Packaging and Sustainability
Chemical recycling must be accounted for in the right way
Discussion on chemical recycling of packaging and current regulatory projects at the 20th AGVU Orientation Day
On Thursday, 22 June, the 20th “AGVU Orientation Day” took place. The conference with more than 100 participants from industry, politics and administration as well as press and NGOs offered a broad insight into current regulatory projects, the controversial topic “chemical recycling”, as well as the CO2-saving potential of the packaging sector.
Stefanie Schäfter from the Federal Ministry for the Environment first presented the status of work for the “National Circular Economy Strategy” planned for 2024. The strategy is to contribute to the reduction of primary raw material consumption and the decarbonisation of industry.
Dr. Aliaksandra Shuliakevich from the German Chemical Industry Association, and Dr. Alexander Kronimus, Plastics Europe Germany, explained the principles and opportunities of chemical recycling, which breaks down plastic waste into its molecular components: “These technologies offer the chance that waste that cannot be recycled mechanically can be recycled in a high-quality way and, for example, used again for food contact”. Controversial discussions focused on methods for assigning the property “recycled” to the quantities of plastic produced in a complex process. “There must be no whitewashing here – chemical recycling must be accounted for in the right way,” said Thorsten Hornung from the recycling company Saperatec – it is indispensable that consumers can rely on statements about the recycled content of packaging.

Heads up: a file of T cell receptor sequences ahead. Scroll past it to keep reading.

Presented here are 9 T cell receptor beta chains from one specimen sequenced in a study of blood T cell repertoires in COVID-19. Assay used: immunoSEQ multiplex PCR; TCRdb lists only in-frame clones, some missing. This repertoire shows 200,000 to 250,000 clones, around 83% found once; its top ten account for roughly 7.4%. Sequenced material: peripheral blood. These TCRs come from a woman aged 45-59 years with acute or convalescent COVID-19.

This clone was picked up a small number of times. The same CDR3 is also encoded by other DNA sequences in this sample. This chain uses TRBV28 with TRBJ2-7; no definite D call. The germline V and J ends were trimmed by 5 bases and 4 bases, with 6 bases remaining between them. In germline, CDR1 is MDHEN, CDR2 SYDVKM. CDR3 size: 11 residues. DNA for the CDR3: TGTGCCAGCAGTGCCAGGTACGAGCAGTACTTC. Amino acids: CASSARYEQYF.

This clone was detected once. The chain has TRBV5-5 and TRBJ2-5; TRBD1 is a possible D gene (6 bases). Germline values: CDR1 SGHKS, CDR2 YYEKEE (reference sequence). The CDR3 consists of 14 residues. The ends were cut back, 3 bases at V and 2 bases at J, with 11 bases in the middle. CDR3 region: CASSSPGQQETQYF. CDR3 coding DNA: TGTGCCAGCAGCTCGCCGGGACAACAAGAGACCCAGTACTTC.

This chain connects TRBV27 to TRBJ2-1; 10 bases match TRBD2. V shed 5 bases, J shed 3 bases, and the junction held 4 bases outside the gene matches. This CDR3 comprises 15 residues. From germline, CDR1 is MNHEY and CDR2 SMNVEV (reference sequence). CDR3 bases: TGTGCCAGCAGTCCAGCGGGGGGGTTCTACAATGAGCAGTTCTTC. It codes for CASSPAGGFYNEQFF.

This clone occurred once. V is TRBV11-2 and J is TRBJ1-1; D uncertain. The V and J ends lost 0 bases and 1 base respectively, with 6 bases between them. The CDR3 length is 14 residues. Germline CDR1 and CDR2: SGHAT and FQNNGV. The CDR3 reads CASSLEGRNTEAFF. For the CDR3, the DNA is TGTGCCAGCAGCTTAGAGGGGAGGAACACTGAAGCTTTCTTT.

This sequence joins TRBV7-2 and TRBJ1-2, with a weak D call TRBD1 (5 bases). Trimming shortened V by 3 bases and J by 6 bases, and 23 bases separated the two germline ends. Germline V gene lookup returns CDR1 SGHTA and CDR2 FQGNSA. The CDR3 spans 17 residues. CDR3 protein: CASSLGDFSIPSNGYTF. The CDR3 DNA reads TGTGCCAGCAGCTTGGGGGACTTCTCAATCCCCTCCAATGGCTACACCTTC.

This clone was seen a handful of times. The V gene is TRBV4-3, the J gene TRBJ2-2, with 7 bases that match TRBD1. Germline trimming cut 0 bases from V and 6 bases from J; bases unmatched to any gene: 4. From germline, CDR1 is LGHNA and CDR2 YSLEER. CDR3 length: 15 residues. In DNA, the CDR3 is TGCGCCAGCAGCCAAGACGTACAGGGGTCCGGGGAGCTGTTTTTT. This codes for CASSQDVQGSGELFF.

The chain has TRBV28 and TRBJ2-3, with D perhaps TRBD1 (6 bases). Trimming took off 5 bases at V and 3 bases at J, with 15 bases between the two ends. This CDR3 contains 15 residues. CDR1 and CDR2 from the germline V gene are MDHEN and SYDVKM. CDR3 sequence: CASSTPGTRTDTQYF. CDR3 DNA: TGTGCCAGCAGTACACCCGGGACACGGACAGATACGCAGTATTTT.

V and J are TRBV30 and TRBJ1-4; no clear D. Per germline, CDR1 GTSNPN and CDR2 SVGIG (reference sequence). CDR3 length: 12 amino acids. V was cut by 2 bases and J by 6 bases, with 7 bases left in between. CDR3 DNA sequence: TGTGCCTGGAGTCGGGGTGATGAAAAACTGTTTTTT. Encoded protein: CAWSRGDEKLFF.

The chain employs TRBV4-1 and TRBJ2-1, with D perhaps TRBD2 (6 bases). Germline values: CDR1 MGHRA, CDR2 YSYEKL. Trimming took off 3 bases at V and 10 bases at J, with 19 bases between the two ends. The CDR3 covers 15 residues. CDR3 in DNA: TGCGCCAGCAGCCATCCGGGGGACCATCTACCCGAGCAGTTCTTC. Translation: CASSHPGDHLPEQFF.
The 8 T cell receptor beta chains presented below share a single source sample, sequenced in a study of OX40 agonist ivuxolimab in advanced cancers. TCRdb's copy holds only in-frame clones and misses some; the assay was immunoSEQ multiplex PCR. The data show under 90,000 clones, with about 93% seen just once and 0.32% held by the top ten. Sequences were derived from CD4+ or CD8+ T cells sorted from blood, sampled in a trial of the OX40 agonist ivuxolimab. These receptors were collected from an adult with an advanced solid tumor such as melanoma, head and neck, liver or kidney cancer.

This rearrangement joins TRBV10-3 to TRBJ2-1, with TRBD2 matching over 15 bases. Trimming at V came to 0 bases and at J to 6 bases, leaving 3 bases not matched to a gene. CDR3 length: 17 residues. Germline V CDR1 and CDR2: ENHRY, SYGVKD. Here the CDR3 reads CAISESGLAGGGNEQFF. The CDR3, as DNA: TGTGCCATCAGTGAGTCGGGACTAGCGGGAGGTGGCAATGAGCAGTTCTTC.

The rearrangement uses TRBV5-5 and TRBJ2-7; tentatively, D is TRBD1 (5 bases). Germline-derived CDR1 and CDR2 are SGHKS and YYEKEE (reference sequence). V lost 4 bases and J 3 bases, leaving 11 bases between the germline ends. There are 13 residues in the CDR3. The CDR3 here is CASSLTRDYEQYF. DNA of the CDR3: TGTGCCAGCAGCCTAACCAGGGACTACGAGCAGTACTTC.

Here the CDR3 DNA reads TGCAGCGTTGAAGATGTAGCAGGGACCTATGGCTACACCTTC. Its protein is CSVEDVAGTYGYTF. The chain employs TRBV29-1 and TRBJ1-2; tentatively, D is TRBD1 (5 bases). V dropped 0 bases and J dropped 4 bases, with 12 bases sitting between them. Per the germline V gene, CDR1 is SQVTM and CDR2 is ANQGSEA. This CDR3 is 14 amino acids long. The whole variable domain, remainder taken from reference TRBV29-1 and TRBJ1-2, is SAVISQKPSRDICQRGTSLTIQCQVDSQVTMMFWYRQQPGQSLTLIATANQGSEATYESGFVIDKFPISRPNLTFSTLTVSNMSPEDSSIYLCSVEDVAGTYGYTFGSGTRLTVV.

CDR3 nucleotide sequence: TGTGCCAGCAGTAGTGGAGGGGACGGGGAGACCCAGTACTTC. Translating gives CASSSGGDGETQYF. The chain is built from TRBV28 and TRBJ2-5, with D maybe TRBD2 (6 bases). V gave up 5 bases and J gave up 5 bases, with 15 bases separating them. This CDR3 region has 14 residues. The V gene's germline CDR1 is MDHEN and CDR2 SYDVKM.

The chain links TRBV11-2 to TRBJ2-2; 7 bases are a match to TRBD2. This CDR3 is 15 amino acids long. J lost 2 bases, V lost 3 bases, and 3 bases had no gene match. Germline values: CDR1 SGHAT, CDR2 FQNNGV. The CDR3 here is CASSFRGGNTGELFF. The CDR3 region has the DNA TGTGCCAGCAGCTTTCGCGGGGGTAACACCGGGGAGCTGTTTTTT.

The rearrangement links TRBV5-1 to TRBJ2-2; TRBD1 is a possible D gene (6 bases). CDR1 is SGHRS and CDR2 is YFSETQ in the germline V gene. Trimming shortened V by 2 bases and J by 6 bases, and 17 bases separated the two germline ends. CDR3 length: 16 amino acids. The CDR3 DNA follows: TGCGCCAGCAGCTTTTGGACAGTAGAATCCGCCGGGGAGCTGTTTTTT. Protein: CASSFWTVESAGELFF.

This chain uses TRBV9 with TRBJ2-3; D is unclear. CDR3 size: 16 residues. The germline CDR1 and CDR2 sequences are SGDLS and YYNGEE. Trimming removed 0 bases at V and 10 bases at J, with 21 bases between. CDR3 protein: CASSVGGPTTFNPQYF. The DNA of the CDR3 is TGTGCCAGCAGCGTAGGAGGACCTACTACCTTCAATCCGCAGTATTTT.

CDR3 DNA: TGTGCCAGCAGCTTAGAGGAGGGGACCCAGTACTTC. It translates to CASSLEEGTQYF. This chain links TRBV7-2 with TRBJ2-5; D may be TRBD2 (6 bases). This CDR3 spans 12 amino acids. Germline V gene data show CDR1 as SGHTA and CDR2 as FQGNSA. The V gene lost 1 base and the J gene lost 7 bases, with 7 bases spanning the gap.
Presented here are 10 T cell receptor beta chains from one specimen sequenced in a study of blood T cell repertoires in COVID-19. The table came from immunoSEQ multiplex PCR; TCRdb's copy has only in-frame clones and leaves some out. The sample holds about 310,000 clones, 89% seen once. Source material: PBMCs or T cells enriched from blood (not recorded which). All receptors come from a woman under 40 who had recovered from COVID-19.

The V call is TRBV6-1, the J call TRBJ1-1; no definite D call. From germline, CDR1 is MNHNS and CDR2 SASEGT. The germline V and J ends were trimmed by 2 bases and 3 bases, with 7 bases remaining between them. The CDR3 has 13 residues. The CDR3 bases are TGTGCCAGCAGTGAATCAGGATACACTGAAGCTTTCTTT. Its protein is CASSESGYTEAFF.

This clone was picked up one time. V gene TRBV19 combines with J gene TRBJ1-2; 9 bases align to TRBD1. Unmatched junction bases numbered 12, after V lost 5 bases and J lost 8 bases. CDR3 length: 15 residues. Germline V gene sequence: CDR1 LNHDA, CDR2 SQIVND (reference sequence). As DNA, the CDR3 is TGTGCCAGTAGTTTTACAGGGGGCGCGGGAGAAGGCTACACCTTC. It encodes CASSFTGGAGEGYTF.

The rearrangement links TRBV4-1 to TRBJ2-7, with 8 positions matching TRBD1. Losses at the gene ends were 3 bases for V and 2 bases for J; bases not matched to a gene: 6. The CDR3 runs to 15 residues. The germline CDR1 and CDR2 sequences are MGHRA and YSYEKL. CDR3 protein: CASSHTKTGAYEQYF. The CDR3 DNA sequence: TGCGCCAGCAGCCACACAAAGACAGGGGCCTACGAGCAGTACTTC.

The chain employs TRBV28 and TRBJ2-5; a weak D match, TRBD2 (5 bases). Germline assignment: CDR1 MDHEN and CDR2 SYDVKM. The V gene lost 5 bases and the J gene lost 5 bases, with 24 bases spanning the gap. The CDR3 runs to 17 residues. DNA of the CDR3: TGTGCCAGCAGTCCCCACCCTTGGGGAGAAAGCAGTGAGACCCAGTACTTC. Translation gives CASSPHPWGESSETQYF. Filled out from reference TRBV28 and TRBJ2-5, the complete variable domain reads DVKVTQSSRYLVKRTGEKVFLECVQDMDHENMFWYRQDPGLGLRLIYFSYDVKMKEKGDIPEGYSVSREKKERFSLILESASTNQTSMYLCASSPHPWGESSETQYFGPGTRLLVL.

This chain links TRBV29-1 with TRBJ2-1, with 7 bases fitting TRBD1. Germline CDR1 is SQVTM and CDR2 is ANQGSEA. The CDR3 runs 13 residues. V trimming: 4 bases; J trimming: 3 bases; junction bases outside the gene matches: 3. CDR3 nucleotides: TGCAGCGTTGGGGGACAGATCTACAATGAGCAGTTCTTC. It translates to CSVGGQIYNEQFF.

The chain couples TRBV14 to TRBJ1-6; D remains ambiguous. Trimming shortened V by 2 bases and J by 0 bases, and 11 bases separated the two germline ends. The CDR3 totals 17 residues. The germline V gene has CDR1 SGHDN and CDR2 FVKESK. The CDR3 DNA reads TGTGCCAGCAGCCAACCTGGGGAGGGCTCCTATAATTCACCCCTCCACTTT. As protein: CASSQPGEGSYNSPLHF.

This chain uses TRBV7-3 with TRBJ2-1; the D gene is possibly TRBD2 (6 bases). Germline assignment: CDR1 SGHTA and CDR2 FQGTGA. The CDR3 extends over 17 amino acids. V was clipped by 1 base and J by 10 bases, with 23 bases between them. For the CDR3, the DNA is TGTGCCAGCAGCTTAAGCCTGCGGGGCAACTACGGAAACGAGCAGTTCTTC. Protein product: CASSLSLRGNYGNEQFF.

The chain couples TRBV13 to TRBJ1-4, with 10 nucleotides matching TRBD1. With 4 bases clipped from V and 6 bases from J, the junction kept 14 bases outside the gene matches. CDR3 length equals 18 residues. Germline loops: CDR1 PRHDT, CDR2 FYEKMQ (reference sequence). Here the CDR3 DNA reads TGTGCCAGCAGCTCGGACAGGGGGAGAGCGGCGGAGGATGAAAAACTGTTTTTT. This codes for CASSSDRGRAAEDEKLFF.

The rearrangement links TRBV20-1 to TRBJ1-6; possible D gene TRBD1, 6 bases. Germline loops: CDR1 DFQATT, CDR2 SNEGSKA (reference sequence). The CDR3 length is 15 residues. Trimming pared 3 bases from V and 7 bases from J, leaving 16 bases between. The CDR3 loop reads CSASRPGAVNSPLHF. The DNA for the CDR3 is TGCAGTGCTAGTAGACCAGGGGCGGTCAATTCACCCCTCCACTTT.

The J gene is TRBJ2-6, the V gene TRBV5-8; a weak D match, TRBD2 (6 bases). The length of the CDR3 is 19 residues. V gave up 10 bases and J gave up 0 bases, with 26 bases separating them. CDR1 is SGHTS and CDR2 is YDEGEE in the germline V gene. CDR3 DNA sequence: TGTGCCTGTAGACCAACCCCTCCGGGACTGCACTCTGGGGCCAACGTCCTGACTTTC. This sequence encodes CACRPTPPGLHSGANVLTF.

In the second part of the event, a study was presented that forecasts the contribution of the packaging sector to the German climate neutrality target in 2045. “According to our calculations, CO2 emissions from the packaging sector in Germany can be reduced by up to 94% by 2045 compared to 2021,” explained Kurt Schüler from the Gesellschaft für Verpackungsmarktforschung (GVM). This enormous savings potential, he said, was due to a triad of improved recycling of packaging, the conversion of production and recycling processes to renewable energies, and declining packaging consumption in Germany.
Another focus was on a planned revision of the national Packaging Act, which is intended to ensure that sustainable packaging will be more financially rewarding for manufacturers in the future: “The instrument of EPR fees can be used to effectively reward the environmentally friendly design of a package,” explained Dr. Juliane Hilf from the law firm Freshfields Bruckhaus Deringer. Moreover, this long-awaited initiative of the Federal Environment Ministry does not conflict with the contents of the EU Packaging Regulation currently being negotiated in Brussels, emphasised Hilf.
AGVU has been committed to product responsibility in packaging since 1986. and advocates environmentally sound and resource-saving use and recycling. The association represents the entire value chain: from the packaging industry to the consumer goods industry and trade to the dual systems, disposal companies and recyclers.